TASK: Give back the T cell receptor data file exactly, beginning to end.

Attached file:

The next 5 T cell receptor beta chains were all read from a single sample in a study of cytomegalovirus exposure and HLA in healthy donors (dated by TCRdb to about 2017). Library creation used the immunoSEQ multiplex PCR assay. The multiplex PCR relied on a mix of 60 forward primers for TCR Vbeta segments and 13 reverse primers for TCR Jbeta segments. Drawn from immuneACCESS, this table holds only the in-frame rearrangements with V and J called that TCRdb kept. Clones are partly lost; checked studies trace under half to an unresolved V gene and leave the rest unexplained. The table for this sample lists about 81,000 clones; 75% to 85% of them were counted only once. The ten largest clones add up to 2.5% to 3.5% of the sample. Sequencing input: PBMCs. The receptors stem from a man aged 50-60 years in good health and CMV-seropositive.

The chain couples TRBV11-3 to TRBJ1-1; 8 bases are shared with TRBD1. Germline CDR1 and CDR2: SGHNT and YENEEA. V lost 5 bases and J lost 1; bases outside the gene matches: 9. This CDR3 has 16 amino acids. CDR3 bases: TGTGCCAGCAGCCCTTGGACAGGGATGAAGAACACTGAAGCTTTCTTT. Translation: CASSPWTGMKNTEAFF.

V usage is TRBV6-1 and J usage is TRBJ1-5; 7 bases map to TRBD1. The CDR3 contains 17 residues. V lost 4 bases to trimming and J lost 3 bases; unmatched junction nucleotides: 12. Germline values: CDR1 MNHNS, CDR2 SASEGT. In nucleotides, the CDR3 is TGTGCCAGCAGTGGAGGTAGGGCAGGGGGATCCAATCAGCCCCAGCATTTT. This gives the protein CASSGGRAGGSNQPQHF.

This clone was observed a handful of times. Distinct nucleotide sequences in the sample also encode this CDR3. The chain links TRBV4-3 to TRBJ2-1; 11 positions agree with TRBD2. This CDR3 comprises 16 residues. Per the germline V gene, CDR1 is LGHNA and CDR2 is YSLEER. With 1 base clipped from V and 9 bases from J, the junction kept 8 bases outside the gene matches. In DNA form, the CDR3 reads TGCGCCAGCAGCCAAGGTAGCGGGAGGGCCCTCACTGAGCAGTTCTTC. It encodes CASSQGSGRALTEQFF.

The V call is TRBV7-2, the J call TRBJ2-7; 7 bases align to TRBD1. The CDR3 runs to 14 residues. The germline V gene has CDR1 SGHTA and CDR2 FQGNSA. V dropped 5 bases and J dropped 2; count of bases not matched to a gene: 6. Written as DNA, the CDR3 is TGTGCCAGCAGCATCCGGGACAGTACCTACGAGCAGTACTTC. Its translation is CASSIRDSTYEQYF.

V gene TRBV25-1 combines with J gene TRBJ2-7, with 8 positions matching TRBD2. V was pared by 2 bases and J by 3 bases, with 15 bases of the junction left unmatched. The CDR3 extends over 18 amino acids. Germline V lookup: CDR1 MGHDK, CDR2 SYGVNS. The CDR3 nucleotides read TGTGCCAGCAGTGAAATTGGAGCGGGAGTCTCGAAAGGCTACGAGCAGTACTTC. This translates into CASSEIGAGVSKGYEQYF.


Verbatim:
The next 5 T cell receptor beta chains were all read from a single sample in a study of cytomegalovirus exposure and HLA in healthy donors (dated by TCRdb to about 2017). Library creation used the immunoSEQ multiplex PCR assay. The multiplex PCR relied on a mix of 60 forward primers for TCR Vbeta segments and 13 reverse primers for TCR Jbeta segments. Drawn from immuneACCESS, this table holds only the in-frame rearrangements with V and J called that TCRdb kept. Clones are partly lost; checked studies trace under half to an unresolved V gene and leave the rest unexplained. The table for this sample lists about 81,000 clones; 75% to 85% of them were counted only once. The ten largest clones add up to 2.5% to 3.5% of the sample. Sequencing input: PBMCs. The receptors stem from a man aged 50-60 years in good health and CMV-seropositive.

The chain couples TRBV11-3 to TRBJ1-1; 8 bases are shared with TRBD1. Germline CDR1 and CDR2: SGHNT and YENEEA. V lost 5 bases and J lost 1; bases outside the gene matches: 9. This CDR3 has 16 amino acids. CDR3 bases: TGTGCCAGCAGCCCTTGGACAGGGATGAAGAACACTGAAGCTTTCTTT. Translation: CASSPWTGMKNTEAFF.

V usage is TRBV6-1 and J usage is TRBJ1-5; 7 bases map to TRBD1. The CDR3 contains 17 residues. V lost 4 bases to trimming and J lost 3 bases; unmatched junction nucleotides: 12. Germline values: CDR1 MNHNS, CDR2 SASEGT. In nucleotides, the CDR3 is TGTGCCAGCAGTGGAGGTAGGGCAGGGGGATCCAATCAGCCCCAGCATTTT. This gives the protein CASSGGRAGGSNQPQHF.

This clone was observed a handful of times. Distinct nucleotide sequences in the sample also encode this CDR3. The chain links TRBV4-3 to TRBJ2-1; 11 positions agree with TRBD2. This CDR3 comprises 16 residues. Per the germline V gene, CDR1 is LGHNA and CDR2 is YSLEER. With 1 base clipped from V and 9 bases from J, the junction kept 8 bases outside the gene matches. In DNA form, the CDR3 reads TGCGCCAGCAGCCAAGGTAGCGGGAGGGCCCTCACTGAGCAGTTCTTC. It encodes CASSQGSGRALTEQFF.

The V call is TRBV7-2, the J call TRBJ2-7; 7 bases align to TRBD1. The CDR3 runs to 14 residues. The germline V gene has CDR1 SGHTA and CDR2 FQGNSA. V dropped 5 bases and J dropped 2; count of bases not matched to a gene: 6. Written as DNA, the CDR3 is TGTGCCAGCAGCATCCGGGACAGTACCTACGAGCAGTACTTC. Its translation is CASSIRDSTYEQYF.

V gene TRBV25-1 combines with J gene TRBJ2-7, with 8 positions matching TRBD2. V was pared by 2 bases and J by 3 bases, with 15 bases of the junction left unmatched. The CDR3 extends over 18 amino acids. Germline V lookup: CDR1 MGHDK, CDR2 SYGVNS. The CDR3 nucleotides read TGTGCCAGCAGTGAAATTGGAGCGGGAGTCTCGAAAGGCTACGAGCAGTACTTC. This translates into CASSEIGAGVSKGYEQYF.